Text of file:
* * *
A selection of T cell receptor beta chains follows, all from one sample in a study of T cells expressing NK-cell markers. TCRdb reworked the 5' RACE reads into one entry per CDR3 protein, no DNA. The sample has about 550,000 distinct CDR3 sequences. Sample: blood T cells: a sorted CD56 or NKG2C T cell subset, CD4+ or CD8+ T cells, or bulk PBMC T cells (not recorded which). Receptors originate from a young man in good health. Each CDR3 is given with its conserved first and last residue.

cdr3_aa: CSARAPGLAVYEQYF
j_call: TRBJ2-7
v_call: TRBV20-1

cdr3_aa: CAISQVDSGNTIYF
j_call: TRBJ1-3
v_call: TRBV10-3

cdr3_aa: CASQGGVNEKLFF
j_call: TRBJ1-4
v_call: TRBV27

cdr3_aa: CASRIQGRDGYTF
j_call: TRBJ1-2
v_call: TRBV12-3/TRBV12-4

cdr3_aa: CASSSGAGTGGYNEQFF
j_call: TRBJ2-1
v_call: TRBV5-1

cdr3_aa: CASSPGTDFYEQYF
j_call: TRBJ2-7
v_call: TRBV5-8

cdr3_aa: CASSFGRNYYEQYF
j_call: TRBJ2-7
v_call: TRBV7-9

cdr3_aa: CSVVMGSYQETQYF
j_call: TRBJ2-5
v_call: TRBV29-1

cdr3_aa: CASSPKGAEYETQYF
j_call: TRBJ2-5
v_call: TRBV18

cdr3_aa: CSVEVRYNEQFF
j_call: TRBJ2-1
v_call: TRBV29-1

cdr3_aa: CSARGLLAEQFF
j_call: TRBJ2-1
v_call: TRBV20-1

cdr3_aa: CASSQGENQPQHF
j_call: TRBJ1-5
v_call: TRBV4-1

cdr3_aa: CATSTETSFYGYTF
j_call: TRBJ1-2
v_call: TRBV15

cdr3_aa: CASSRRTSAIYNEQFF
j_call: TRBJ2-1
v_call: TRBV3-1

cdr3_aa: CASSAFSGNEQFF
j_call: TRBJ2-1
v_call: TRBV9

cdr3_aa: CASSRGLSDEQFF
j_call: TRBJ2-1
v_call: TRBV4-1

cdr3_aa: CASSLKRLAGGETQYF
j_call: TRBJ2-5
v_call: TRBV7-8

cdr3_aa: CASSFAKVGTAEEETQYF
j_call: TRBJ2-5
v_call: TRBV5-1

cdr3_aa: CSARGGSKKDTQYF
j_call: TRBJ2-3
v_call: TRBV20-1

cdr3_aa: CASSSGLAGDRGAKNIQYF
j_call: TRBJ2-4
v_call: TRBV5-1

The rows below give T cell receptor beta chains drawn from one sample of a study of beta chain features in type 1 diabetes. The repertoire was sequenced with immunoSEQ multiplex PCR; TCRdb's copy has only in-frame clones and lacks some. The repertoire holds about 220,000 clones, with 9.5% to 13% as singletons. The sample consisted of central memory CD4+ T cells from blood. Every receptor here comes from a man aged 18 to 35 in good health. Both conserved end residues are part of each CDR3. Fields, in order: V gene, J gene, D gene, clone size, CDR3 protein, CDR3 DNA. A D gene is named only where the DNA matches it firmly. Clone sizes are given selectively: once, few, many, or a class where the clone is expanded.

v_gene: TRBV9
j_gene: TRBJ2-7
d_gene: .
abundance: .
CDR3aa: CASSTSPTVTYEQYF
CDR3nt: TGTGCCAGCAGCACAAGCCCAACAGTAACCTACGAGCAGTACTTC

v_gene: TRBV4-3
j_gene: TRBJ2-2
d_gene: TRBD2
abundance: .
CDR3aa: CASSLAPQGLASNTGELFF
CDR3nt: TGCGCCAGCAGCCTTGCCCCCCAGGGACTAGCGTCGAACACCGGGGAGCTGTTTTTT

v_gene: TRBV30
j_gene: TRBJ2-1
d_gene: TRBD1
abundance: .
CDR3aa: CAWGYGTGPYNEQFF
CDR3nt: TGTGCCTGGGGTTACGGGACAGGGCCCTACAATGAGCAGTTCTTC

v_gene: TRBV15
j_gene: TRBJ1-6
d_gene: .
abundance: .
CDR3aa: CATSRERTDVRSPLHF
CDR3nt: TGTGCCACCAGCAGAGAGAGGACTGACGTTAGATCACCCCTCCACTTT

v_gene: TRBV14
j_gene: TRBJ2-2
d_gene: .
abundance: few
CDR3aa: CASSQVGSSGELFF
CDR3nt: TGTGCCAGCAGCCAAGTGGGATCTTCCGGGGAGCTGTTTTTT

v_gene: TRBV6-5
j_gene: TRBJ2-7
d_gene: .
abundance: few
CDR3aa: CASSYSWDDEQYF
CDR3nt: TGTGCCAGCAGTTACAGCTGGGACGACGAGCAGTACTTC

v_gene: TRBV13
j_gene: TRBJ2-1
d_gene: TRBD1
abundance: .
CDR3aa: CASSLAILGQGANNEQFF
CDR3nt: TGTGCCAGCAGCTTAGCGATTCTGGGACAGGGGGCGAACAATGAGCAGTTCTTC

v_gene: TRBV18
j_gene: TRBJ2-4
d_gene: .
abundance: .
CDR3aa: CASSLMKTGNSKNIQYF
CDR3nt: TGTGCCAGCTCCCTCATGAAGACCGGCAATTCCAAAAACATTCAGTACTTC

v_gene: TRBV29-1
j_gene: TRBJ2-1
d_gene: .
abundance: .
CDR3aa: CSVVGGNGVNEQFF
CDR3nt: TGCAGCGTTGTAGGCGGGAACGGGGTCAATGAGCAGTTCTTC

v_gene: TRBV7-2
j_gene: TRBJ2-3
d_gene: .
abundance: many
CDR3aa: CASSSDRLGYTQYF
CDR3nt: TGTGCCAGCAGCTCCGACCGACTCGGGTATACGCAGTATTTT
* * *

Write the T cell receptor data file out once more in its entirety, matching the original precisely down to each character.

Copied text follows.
A selection of T cell receptor beta chains follows, all from one sample in a study of T cells expressing NK-cell markers. TCRdb reworked the 5' RACE reads into one entry per CDR3 protein, no DNA. The sample has about 550,000 distinct CDR3 sequences. Sample: blood T cells: a sorted CD56 or NKG2C T cell subset, CD4+ or CD8+ T cells, or bulk PBMC T cells (not recorded which). Receptors originate from a young man in good health. Each CDR3 is given with its conserved first and last residue.

cdr3_aa: CSARAPGLAVYEQYF
j_call: TRBJ2-7
v_call: TRBV20-1

cdr3_aa: CAISQVDSGNTIYF
j_call: TRBJ1-3
v_call: TRBV10-3

cdr3_aa: CASQGGVNEKLFF
j_call: TRBJ1-4
v_call: TRBV27

cdr3_aa: CASRIQGRDGYTF
j_call: TRBJ1-2
v_call: TRBV12-3/TRBV12-4

cdr3_aa: CASSSGAGTGGYNEQFF
j_call: TRBJ2-1
v_call: TRBV5-1

cdr3_aa: CASSPGTDFYEQYF
j_call: TRBJ2-7
v_call: TRBV5-8

cdr3_aa: CASSFGRNYYEQYF
j_call: TRBJ2-7
v_call: TRBV7-9

cdr3_aa: CSVVMGSYQETQYF
j_call: TRBJ2-5
v_call: TRBV29-1

cdr3_aa: CASSPKGAEYETQYF
j_call: TRBJ2-5
v_call: TRBV18

cdr3_aa: CSVEVRYNEQFF
j_call: TRBJ2-1
v_call: TRBV29-1

cdr3_aa: CSARGLLAEQFF
j_call: TRBJ2-1
v_call: TRBV20-1

cdr3_aa: CASSQGENQPQHF
j_call: TRBJ1-5
v_call: TRBV4-1

cdr3_aa: CATSTETSFYGYTF
j_call: TRBJ1-2
v_call: TRBV15

cdr3_aa: CASSRRTSAIYNEQFF
j_call: TRBJ2-1
v_call: TRBV3-1

cdr3_aa: CASSAFSGNEQFF
j_call: TRBJ2-1
v_call: TRBV9

cdr3_aa: CASSRGLSDEQFF
j_call: TRBJ2-1
v_call: TRBV4-1

cdr3_aa: CASSLKRLAGGETQYF
j_call: TRBJ2-5
v_call: TRBV7-8

cdr3_aa: CASSFAKVGTAEEETQYF
j_call: TRBJ2-5
v_call: TRBV5-1

cdr3_aa: CSARGGSKKDTQYF
j_call: TRBJ2-3
v_call: TRBV20-1

cdr3_aa: CASSSGLAGDRGAKNIQYF
j_call: TRBJ2-4
v_call: TRBV5-1

The rows below give T cell receptor beta chains drawn from one sample of a study of beta chain features in type 1 diabetes. The repertoire was sequenced with immunoSEQ multiplex PCR; TCRdb's copy has only in-frame clones and lacks some. The repertoire holds about 220,000 clones, with 9.5% to 13% as singletons. The sample consisted of central memory CD4+ T cells from blood. Every receptor here comes from a man aged 18 to 35 in good health. Both conserved end residues are part of each CDR3. Fields, in order: V gene, J gene, D gene, clone size, CDR3 protein, CDR3 DNA. A D gene is named only where the DNA matches it firmly. Clone sizes are given selectively: once, few, many, or a class where the clone is expanded.

v_gene: TRBV9
j_gene: TRBJ2-7
d_gene: .
abundance: .
CDR3aa: CASSTSPTVTYEQYF
CDR3nt: TGTGCCAGCAGCACAAGCCCAACAGTAACCTACGAGCAGTACTTC

v_gene: TRBV4-3
j_gene: TRBJ2-2
d_gene: TRBD2
abundance: .
CDR3aa: CASSLAPQGLASNTGELFF
CDR3nt: TGCGCCAGCAGCCTTGCCCCCCAGGGACTAGCGTCGAACACCGGGGAGCTGTTTTTT

v_gene: TRBV30
j_gene: TRBJ2-1
d_gene: TRBD1
abundance: .
CDR3aa: CAWGYGTGPYNEQFF
CDR3nt: TGTGCCTGGGGTTACGGGACAGGGCCCTACAATGAGCAGTTCTTC

v_gene: TRBV15
j_gene: TRBJ1-6
d_gene: .
abundance: .
CDR3aa: CATSRERTDVRSPLHF
CDR3nt: TGTGCCACCAGCAGAGAGAGGACTGACGTTAGATCACCCCTCCACTTT

v_gene: TRBV14
j_gene: TRBJ2-2
d_gene: .
abundance: few
CDR3aa: CASSQVGSSGELFF
CDR3nt: TGTGCCAGCAGCCAAGTGGGATCTTCCGGGGAGCTGTTTTTT

v_gene: TRBV6-5
j_gene: TRBJ2-7
d_gene: .
abundance: few
CDR3aa: CASSYSWDDEQYF
CDR3nt: TGTGCCAGCAGTTACAGCTGGGACGACGAGCAGTACTTC

v_gene: TRBV13
j_gene: TRBJ2-1
d_gene: TRBD1
abundance: .
CDR3aa: CASSLAILGQGANNEQFF
CDR3nt: TGTGCCAGCAGCTTAGCGATTCTGGGACAGGGGGCGAACAATGAGCAGTTCTTC

v_gene: TRBV18
j_gene: TRBJ2-4
d_gene: .
abundance: .
CDR3aa: CASSLMKTGNSKNIQYF
CDR3nt: TGTGCCAGCTCCCTCATGAAGACCGGCAATTCCAAAAACATTCAGTACTTC

v_gene: TRBV29-1
j_gene: TRBJ2-1
d_gene: .
abundance: .
CDR3aa: CSVVGGNGVNEQFF
CDR3nt: TGCAGCGTTGTAGGCGGGAACGGGGTCAATGAGCAGTTCTTC

v_gene: TRBV7-2
j_gene: TRBJ2-3
d_gene: .
abundance: many
CDR3aa: CASSSDRLGYTQYF
CDR3nt: TGTGCCAGCAGCTCCGACCGACTCGGGTATACGCAGTATTTT